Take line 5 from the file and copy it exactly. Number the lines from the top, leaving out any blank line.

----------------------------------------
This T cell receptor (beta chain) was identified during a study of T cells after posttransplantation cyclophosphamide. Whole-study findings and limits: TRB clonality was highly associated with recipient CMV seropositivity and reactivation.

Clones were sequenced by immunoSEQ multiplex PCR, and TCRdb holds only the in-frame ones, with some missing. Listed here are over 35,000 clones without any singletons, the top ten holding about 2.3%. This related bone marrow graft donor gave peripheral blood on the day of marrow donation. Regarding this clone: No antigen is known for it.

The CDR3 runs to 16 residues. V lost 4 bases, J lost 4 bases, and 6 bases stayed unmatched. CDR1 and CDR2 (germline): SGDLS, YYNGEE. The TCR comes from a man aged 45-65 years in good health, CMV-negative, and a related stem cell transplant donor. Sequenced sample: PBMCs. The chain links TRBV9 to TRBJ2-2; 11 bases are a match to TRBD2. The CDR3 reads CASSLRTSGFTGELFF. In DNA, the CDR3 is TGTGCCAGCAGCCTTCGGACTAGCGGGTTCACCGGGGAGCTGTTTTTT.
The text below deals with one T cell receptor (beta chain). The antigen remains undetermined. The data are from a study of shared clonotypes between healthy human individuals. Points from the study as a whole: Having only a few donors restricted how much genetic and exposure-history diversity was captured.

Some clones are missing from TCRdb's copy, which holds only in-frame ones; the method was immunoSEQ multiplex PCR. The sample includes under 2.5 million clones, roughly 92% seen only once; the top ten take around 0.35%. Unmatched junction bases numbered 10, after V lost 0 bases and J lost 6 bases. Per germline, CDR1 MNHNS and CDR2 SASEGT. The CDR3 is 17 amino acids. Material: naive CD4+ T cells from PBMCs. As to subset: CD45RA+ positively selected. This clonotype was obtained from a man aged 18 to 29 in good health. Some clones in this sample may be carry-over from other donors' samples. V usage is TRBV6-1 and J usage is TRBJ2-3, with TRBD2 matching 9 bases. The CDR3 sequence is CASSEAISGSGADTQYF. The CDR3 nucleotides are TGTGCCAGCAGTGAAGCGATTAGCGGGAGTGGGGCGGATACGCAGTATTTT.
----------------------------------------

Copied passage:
Some clones are missing from TCRdb's copy, which holds only in-frame ones; the method was immunoSEQ multiplex PCR. The sample includes under 2.5 million clones, roughly 92% seen only once; the top ten take around 0.35%. Unmatched junction bases numbered 10, after V lost 0 bases and J lost 6 bases. Per germline, CDR1 MNHNS and CDR2 SASEGT. The CDR3 is 17 amino acids. Material: naive CD4+ T cells from PBMCs. As to subset: CD45RA+ positively selected. This clonotype was obtained from a man aged 18 to 29 in good health. Some clones in this sample may be carry-over from other donors' samples. V usage is TRBV6-1 and J usage is TRBJ2-3, with TRBD2 matching 9 bases. The CDR3 sequence is CASSEAISGSGADTQYF. The CDR3 nucleotides are TGTGCCAGCAGTGAAGCGATTAGCGGGAGTGGGGCGGATACGCAGTATTTT.